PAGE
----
Though COVID-19 took the world by surprise, with devastating consequences, it has triggered deployment of innovative uses of technology, particularly in the healthcare sector. In the Middle East, the pandemic has pushed forward implementation of technology including AI, RPA [robotic process automation] and blockchain, providing a window into what the future of healthcare may look like, according to technology leaders at the recent GITEX conference in Dubai.
At American Hospital in Dubai, for example, management has approved bigger budgets for implementation of new technologies such as telemedicine, accelerating the hospital’s digital transformation strategy, according to CIO Ahmad Yahya.
“We are going ahead with aggressive implementations of new technologies right now. We are currently implementing a new MRI with [health IT provider] Cerner and AI at the core of it, an RPA implementation, and doing a lot of data analysis,” Yahya said. “We are investing a lot in IT at the moment.”
In addition to Cerner, American Hospital will be also using Amazon Web Services (AWS) for its AI implementation, he added.
Though he said that robotics and AI will play key roles in the future of healthcare, Yahya stressed the need for balance between machines and humans.
“If it is not a human-based implementation, it will fail. AI must enhance humans’ performance, not replace it,” he said.
Pandemic spurs use of cloud in healthcare
The pandemic has also fuelled adoption and interest in cloud technology. While every big player in the UAE healthcare market has their own data centre, there are a significant number of smaller organisations that want to host their systems in a major cloud service. Due to regulatory requirements, some data cannot leave the UAE, and so there is a need for local cloud platform for health services, Yahya said.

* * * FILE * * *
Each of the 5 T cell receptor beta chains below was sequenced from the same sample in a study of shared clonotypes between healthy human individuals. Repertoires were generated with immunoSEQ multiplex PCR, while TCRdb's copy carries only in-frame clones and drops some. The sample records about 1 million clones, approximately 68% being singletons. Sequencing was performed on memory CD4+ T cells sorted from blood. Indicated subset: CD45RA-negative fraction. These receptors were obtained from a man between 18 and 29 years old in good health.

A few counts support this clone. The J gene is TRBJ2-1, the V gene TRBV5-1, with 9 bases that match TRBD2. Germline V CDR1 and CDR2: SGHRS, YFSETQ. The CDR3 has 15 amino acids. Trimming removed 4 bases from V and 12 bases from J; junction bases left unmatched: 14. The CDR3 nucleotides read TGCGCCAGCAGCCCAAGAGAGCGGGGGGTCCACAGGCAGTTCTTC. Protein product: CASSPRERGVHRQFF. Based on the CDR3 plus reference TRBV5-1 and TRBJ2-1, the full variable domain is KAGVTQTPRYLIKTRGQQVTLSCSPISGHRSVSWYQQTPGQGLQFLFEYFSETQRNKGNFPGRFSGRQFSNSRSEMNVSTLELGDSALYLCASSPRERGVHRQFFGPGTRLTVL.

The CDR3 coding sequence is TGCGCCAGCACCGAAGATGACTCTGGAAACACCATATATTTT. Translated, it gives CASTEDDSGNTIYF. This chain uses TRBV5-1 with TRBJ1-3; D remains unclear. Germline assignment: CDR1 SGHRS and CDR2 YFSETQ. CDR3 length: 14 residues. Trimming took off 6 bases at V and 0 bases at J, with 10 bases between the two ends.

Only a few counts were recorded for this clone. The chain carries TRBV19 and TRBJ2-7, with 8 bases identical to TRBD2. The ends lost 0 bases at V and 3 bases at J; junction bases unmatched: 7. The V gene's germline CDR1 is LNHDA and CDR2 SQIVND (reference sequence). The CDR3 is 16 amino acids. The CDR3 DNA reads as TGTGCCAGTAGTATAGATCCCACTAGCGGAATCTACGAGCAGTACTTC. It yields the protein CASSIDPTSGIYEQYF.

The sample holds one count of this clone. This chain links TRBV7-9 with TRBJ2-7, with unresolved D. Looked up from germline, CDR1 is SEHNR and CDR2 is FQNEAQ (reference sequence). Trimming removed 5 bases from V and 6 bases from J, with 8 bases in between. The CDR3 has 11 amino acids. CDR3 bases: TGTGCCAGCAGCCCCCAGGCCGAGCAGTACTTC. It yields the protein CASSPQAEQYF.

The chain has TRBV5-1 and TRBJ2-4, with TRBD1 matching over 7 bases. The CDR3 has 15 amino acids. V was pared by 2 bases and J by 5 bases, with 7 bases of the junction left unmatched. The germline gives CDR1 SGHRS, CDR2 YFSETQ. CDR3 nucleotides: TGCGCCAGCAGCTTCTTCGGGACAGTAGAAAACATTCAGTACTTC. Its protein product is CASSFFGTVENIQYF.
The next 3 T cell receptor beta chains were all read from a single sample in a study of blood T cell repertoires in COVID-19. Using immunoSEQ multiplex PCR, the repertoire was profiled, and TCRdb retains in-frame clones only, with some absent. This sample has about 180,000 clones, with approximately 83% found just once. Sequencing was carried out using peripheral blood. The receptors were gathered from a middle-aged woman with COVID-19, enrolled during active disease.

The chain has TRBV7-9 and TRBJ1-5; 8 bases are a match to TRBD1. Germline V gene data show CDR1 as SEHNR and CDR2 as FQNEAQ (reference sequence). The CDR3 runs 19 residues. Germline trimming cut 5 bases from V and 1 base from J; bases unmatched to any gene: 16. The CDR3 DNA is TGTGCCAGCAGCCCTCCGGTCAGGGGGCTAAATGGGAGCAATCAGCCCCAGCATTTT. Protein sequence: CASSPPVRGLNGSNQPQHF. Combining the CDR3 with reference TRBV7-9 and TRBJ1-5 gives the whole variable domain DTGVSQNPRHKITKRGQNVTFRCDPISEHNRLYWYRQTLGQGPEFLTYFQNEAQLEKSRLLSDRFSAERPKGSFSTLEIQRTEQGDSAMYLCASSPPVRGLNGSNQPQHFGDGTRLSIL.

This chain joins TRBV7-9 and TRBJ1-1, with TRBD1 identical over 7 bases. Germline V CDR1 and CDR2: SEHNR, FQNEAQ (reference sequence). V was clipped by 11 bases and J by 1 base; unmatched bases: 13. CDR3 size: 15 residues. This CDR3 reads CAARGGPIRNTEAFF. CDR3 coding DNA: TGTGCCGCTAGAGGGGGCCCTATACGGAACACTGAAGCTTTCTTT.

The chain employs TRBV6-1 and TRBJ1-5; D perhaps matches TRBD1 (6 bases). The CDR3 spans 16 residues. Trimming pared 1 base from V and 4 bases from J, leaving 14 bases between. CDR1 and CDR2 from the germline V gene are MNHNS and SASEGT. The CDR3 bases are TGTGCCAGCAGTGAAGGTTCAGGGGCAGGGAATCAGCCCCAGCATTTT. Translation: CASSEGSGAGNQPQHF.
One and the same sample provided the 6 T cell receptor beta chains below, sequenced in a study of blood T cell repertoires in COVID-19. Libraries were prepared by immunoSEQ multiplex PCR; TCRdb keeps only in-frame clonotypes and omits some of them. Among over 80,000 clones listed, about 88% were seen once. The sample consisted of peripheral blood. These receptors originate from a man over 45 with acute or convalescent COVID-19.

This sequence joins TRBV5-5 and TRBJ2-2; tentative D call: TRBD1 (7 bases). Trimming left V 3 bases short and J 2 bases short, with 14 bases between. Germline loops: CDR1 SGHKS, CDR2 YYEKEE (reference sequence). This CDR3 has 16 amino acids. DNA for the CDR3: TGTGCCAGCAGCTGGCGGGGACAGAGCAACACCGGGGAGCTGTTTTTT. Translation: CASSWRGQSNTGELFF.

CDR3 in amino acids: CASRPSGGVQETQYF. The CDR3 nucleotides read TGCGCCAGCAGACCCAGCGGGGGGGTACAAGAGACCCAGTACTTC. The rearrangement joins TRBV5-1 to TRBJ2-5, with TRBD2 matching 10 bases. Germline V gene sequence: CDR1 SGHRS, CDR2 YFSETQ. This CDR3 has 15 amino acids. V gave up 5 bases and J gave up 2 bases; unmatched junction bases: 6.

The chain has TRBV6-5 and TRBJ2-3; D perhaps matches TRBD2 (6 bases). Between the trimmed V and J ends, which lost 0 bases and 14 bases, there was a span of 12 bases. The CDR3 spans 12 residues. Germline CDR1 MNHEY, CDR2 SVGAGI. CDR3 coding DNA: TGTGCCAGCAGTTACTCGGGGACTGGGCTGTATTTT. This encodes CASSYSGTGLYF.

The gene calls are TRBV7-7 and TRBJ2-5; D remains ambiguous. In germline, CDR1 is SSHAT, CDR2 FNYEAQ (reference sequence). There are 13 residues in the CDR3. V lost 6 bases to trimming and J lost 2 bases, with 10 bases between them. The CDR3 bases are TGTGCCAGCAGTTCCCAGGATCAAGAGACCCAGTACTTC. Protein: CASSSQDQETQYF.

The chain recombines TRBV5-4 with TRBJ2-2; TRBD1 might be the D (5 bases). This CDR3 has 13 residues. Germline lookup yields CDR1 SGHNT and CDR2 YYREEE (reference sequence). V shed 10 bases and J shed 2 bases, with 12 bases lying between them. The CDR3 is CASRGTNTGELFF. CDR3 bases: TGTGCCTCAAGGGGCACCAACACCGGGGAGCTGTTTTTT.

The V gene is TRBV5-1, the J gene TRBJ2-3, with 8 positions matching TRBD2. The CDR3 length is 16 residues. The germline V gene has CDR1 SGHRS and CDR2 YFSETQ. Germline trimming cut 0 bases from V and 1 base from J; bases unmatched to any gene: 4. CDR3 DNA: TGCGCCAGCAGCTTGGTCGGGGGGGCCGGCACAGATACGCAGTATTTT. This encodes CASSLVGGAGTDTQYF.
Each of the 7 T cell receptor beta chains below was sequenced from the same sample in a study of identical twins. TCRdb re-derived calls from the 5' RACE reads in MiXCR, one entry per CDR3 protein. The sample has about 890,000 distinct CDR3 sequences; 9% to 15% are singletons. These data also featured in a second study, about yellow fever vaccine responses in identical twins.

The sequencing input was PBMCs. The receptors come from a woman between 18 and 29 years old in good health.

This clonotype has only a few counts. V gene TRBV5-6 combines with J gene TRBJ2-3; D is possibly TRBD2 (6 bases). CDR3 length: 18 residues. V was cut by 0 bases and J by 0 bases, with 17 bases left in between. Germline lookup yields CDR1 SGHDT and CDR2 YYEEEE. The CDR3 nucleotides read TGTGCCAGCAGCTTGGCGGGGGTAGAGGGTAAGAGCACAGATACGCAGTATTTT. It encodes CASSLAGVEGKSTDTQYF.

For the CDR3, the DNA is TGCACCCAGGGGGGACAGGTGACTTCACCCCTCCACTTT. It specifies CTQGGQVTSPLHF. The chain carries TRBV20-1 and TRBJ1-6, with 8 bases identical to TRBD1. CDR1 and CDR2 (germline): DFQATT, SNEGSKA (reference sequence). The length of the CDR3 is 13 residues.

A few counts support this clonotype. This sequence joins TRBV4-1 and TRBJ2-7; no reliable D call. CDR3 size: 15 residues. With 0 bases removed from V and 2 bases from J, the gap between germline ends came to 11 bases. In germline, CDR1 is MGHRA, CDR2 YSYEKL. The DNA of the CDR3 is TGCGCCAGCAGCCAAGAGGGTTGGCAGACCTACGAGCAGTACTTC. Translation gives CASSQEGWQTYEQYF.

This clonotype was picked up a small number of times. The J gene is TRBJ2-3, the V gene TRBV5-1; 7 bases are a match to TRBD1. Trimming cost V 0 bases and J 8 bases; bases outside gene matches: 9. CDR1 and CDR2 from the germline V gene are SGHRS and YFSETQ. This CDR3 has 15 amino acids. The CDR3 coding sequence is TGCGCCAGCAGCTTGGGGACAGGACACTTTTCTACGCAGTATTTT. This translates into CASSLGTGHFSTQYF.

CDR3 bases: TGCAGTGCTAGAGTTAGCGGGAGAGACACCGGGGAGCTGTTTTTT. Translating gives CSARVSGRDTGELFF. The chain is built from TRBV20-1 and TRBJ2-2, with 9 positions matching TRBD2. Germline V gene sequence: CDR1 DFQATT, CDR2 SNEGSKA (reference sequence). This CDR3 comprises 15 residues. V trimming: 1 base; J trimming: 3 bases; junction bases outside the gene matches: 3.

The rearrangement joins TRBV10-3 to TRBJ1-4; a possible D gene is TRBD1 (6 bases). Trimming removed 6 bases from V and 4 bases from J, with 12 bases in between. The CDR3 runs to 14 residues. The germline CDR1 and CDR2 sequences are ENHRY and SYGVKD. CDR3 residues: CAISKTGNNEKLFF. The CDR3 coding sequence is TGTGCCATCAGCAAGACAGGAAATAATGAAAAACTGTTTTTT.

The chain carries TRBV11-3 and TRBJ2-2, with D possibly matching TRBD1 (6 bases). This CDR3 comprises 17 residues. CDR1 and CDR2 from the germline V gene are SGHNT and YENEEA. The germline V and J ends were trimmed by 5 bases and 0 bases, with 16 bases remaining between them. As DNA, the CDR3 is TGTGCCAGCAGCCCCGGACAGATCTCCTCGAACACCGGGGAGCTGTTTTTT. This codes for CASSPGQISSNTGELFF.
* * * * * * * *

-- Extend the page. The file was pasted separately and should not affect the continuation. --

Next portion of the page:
To meet this demand, negotiations are currently underway for a major cloud provider, possibly AWS, to build a UAE data centre to act as a common cloud platform for health services, Yahya said.
Overall, the pandemic has increased interest in medical technologies and led to an increase in investment in healthcare, with the trend expected to continue, according to a range of experts and entrepreneurs at GITEX.
In a panel discussion on how to prepare for future pandemics, Vèna Arielle Ahouansou, founder of Kea Medicals, noted that every pandemic is different and there is no universal cure for all future health crises.
“What we should look for is the use of new technologies and upgrading the existing ones to enhance the performance of healthcare services providers,” she said.
AI is key to tackling pandemics
The healthcare sector should adopt AI, particularly machine learning, to successfully tackle the problems related to pandemics, she suggested. AI chat bots for example, make it easier for patients to get information about hospitals and services, as well as make appointments, without leaving their houses — which is vital during lockdowns, Ahouansou said.
Another area where tech can play a huge role is telemedicine, which can bring medical advice to remote areas, Ahouansou said. “We are living in 2020 now, but looking into 2030. I believe that the healthcare sector should adopt more new technologies, and that is the future,” she said.